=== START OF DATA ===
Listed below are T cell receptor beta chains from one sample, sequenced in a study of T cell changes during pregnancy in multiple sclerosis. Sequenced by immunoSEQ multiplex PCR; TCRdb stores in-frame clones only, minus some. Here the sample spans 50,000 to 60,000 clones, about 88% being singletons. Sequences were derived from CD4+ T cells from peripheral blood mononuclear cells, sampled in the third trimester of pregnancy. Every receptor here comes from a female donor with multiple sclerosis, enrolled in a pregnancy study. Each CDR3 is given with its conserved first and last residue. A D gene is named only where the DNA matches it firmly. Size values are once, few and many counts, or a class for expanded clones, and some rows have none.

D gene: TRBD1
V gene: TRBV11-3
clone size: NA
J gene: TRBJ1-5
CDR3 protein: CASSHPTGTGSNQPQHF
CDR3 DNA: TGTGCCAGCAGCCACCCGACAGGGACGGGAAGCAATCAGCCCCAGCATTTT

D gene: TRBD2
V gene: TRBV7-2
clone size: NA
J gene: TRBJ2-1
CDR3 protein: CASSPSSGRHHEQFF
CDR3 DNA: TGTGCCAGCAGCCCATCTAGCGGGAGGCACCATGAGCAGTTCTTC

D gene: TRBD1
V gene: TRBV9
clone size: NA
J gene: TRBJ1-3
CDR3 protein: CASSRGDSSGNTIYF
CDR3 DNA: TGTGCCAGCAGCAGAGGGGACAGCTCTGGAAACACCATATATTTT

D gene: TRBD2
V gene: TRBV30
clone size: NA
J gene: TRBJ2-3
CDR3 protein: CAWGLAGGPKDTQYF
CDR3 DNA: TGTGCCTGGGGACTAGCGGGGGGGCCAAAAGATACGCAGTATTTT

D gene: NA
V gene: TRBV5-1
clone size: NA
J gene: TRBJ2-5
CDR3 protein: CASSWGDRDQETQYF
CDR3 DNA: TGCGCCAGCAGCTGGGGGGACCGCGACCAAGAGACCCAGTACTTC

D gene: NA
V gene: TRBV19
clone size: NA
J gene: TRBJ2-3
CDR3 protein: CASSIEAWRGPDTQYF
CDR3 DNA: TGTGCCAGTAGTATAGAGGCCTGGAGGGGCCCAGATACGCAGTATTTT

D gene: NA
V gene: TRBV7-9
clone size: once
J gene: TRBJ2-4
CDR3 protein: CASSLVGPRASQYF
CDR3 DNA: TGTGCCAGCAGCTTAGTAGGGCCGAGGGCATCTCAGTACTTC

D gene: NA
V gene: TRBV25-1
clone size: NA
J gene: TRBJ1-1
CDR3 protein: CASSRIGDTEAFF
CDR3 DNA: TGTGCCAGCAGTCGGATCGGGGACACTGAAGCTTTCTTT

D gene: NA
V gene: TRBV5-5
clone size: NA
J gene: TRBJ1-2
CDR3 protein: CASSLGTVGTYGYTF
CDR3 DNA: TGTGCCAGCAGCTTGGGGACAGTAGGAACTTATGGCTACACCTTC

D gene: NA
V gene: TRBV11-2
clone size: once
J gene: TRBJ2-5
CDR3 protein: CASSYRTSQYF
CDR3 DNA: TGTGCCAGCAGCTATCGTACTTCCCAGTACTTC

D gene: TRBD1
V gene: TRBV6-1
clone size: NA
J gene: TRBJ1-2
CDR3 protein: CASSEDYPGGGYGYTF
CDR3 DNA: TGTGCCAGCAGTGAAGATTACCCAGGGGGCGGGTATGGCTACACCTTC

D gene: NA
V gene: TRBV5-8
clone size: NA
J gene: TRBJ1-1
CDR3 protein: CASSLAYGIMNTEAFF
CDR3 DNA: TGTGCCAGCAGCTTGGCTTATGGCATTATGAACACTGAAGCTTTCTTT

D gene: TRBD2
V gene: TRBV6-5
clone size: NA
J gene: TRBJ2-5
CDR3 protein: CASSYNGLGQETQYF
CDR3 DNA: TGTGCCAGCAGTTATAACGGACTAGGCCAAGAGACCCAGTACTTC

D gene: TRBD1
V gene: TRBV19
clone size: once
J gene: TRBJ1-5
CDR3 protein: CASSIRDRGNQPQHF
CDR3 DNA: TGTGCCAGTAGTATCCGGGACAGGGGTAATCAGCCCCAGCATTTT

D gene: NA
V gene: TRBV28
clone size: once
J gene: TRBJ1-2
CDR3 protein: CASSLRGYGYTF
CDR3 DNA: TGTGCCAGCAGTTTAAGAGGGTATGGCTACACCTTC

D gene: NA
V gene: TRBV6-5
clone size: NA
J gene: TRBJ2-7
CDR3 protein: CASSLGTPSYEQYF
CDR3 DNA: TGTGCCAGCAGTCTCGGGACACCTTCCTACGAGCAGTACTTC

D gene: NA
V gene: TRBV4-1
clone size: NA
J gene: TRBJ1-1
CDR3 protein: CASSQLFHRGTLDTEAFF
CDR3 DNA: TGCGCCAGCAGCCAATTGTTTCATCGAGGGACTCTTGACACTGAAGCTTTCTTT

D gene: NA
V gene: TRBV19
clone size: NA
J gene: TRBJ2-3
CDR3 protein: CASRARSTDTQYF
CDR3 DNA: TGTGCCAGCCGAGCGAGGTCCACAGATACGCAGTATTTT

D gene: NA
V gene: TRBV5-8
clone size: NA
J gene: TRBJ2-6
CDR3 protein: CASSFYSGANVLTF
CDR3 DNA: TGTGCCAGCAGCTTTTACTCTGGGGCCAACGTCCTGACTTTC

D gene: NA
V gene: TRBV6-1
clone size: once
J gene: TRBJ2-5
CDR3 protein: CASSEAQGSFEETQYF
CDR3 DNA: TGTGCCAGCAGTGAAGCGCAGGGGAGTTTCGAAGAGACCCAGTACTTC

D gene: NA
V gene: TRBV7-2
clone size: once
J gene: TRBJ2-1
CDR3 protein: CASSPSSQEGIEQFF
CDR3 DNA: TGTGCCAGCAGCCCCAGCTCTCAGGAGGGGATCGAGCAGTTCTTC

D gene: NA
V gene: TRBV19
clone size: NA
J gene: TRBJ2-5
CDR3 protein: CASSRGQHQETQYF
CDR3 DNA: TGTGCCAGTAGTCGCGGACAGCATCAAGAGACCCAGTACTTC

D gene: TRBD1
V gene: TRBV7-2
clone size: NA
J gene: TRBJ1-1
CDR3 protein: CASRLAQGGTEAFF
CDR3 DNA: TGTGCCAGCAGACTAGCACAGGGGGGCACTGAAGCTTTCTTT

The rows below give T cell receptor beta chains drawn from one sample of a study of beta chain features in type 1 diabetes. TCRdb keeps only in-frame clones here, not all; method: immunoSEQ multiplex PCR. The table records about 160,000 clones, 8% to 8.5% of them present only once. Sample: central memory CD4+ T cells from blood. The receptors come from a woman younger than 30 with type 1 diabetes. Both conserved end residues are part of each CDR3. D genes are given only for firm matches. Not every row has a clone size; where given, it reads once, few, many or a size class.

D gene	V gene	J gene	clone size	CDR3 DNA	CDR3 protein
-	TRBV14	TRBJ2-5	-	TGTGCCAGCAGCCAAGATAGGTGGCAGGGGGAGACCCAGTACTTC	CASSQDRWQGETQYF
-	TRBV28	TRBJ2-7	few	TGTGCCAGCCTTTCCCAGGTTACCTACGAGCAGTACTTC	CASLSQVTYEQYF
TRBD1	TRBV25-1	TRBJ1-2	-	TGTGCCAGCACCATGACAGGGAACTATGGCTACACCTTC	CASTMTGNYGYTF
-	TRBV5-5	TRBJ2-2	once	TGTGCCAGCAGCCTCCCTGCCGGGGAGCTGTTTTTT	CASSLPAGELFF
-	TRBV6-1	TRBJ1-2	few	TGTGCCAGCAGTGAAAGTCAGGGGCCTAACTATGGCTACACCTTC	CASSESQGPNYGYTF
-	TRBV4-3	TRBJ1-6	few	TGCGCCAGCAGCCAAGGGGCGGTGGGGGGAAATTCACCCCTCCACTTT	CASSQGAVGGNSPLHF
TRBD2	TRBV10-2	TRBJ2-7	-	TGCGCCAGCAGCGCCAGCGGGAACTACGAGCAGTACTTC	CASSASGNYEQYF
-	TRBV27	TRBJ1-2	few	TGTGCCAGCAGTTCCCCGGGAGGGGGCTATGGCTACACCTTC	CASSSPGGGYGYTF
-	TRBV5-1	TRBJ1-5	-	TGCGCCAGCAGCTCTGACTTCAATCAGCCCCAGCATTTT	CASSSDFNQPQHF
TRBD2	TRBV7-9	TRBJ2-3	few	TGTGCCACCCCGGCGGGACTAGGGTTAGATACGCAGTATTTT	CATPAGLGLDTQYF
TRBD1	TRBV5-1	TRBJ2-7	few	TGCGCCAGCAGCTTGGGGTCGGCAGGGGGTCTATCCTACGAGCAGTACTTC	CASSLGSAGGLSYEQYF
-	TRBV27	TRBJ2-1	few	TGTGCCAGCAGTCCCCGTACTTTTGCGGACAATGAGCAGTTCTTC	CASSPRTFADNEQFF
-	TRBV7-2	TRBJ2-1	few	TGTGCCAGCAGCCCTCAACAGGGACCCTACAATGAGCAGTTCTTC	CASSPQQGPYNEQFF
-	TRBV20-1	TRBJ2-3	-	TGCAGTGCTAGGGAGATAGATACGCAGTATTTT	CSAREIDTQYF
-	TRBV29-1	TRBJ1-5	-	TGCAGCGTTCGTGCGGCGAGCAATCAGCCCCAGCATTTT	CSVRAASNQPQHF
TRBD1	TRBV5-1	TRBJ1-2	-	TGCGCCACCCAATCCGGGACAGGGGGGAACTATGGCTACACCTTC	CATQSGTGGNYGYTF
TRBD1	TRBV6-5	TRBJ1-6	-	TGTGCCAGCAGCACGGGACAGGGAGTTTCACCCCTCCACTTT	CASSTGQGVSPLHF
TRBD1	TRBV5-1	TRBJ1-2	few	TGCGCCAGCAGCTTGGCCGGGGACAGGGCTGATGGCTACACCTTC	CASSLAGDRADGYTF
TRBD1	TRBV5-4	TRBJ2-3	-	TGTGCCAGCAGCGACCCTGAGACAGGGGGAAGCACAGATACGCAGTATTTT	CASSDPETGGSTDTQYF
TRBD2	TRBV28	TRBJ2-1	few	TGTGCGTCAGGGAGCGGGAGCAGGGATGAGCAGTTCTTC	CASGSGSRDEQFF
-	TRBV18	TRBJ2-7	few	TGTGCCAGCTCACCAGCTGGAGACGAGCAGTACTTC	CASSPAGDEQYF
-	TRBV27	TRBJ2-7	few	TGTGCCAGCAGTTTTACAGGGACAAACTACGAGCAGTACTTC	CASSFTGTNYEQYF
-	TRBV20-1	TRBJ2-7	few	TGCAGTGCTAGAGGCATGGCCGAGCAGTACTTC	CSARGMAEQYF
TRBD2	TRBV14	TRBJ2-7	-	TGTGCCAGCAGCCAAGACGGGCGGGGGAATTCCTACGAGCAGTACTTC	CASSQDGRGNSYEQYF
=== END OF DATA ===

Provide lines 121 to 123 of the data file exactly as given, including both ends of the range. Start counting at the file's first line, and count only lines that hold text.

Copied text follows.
CDR3 DNA: TGTGCCAGCAGTGAAGCGCAGGGGAGTTTCGAAGAGACCCAGTACTTC

D gene: NA
V gene: TRBV7-2